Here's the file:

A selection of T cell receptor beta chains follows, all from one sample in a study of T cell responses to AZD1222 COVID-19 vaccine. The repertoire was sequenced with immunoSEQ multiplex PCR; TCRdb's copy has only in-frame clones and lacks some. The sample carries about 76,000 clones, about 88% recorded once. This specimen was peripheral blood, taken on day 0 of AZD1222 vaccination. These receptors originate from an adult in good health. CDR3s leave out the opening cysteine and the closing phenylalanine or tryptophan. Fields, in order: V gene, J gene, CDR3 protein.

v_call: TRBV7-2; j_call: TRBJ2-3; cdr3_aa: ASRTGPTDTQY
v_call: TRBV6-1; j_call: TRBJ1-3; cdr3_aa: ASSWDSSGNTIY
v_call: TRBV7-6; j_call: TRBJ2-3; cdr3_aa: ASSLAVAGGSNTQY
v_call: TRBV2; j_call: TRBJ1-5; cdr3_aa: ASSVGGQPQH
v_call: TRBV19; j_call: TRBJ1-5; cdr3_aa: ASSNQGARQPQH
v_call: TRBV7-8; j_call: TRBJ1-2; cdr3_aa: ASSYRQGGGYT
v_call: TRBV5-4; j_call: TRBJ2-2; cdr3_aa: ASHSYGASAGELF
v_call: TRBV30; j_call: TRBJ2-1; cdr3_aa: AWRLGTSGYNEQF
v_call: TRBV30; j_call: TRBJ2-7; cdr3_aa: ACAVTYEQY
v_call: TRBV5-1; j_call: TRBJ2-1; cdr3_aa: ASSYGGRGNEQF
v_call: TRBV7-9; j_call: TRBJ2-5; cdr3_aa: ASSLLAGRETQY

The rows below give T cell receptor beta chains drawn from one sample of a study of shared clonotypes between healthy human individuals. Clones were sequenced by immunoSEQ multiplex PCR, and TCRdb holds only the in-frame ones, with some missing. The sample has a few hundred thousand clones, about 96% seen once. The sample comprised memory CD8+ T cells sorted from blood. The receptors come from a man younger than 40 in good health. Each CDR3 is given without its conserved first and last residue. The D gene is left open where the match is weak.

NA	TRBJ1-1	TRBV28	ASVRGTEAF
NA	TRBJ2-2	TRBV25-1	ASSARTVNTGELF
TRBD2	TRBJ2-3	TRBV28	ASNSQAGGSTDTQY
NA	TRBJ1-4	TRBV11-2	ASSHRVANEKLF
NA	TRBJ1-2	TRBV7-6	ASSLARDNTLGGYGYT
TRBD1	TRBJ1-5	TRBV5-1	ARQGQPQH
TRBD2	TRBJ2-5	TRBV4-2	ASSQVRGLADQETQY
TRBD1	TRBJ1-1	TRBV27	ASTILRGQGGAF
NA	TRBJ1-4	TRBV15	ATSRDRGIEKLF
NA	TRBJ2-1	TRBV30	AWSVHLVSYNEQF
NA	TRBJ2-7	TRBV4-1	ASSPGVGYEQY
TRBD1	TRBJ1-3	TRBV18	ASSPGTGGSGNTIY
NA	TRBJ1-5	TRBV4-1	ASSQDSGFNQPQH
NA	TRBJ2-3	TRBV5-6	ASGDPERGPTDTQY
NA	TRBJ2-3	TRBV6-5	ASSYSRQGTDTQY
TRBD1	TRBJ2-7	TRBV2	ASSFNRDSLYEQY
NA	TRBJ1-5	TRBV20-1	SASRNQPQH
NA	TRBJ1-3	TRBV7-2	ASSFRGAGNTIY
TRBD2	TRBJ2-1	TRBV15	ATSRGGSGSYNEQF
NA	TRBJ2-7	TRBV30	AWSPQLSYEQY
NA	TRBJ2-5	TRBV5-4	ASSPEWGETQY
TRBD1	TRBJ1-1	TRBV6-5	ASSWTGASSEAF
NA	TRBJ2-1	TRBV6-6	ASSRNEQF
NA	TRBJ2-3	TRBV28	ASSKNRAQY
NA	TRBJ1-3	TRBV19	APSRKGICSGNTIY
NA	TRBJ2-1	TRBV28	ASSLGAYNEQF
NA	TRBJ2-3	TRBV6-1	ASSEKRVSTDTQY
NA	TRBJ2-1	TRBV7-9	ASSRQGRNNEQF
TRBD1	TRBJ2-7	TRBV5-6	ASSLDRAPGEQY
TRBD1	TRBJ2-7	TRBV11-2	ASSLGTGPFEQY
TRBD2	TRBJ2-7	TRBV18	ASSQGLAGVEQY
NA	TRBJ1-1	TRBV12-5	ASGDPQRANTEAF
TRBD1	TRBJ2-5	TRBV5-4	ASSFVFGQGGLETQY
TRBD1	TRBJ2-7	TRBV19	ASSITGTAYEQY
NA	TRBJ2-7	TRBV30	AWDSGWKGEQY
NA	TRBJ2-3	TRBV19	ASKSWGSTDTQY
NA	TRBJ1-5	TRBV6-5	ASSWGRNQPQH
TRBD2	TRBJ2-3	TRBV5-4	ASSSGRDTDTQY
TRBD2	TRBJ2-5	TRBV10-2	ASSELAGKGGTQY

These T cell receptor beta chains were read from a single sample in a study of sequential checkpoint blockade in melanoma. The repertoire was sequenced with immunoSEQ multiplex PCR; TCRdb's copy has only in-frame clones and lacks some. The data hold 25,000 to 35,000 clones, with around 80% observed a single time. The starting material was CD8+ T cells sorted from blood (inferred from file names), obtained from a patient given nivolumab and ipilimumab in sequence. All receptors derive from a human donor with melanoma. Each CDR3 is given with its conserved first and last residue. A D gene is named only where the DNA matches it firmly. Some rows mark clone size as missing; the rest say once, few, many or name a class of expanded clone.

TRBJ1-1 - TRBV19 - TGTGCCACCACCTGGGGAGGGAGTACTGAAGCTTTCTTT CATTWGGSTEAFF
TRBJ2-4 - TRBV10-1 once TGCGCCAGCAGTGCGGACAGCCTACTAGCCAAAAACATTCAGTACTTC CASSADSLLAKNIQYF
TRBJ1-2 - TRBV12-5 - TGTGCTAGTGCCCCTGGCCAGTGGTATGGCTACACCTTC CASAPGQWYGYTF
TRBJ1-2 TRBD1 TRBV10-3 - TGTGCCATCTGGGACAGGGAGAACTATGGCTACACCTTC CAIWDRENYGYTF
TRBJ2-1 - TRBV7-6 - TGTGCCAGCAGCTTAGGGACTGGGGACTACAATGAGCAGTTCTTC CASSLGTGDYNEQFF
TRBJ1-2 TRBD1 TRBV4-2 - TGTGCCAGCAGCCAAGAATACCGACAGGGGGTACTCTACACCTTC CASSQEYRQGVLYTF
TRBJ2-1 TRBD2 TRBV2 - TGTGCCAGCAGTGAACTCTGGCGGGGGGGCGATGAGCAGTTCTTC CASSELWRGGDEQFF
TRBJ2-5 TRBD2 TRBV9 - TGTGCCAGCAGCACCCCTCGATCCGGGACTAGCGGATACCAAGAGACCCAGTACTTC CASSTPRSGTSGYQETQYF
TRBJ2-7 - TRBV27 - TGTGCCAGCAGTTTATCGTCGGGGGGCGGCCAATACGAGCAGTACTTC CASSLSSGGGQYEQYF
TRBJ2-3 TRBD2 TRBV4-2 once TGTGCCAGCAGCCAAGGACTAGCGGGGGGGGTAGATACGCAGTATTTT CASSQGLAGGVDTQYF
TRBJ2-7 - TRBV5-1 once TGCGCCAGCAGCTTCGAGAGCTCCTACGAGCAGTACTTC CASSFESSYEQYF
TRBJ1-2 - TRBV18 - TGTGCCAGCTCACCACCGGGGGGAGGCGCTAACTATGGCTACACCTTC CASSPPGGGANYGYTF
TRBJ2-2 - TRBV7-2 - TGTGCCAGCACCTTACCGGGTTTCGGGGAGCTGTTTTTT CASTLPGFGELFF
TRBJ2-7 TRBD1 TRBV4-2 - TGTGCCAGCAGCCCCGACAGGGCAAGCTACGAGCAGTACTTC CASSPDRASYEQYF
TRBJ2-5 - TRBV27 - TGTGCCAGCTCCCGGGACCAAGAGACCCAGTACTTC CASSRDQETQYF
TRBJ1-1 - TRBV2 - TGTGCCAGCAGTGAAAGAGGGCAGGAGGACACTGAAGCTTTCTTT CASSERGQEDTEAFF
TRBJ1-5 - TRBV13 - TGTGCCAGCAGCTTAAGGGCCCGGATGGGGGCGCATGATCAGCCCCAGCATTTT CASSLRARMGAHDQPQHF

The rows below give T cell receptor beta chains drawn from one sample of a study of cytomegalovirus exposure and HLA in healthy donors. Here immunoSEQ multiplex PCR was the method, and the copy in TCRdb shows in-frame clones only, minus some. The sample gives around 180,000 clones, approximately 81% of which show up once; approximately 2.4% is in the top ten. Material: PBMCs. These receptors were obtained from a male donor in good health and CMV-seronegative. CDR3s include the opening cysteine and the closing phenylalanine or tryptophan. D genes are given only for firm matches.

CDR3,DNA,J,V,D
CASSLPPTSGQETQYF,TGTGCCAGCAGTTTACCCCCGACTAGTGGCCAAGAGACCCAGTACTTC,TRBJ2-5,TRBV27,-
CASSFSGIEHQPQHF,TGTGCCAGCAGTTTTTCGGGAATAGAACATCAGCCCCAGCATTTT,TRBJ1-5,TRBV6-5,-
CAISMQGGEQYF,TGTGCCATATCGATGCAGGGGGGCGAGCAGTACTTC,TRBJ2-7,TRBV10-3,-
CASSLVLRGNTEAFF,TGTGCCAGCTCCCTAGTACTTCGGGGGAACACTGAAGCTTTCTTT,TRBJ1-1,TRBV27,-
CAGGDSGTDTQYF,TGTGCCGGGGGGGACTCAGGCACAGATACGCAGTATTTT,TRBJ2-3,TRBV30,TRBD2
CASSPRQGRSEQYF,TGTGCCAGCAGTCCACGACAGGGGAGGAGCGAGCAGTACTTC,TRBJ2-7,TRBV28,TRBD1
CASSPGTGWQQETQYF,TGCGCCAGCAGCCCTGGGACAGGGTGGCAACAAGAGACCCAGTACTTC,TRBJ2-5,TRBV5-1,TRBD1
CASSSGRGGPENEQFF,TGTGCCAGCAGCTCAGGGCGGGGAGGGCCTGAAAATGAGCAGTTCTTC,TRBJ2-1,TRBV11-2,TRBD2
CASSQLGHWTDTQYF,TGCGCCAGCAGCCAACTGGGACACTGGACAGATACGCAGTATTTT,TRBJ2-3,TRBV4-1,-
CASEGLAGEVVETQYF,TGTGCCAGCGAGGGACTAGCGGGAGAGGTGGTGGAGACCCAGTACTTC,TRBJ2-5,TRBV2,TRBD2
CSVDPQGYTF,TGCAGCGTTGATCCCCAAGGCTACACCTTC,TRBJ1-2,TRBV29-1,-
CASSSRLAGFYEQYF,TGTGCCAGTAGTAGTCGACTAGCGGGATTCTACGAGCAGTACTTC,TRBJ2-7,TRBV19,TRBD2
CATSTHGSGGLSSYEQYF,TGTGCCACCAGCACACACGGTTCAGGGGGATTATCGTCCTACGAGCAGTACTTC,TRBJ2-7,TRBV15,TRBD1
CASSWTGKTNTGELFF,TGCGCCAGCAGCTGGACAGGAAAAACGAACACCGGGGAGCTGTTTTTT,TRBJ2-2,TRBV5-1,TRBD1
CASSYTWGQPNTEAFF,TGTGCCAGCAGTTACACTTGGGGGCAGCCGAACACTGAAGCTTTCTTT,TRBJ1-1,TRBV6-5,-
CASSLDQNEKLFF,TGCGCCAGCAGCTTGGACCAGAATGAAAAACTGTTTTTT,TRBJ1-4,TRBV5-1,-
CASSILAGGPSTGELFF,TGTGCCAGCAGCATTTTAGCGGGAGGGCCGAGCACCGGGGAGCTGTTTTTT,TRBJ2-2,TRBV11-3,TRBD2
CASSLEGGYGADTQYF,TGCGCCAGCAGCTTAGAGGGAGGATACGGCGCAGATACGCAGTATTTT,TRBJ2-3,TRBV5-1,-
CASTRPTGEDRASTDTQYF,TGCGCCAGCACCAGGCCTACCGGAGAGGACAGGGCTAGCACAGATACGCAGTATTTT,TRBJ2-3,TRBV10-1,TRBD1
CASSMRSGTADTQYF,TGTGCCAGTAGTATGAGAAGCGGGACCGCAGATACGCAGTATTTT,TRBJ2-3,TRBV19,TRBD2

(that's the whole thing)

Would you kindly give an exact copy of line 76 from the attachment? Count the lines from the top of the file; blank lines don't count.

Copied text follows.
CASSLVLRGNTEAFF,TGTGCCAGCTCCCTAGTACTTCGGGGGAACACTGAAGCTTTCTTT,TRBJ1-1,TRBV27,-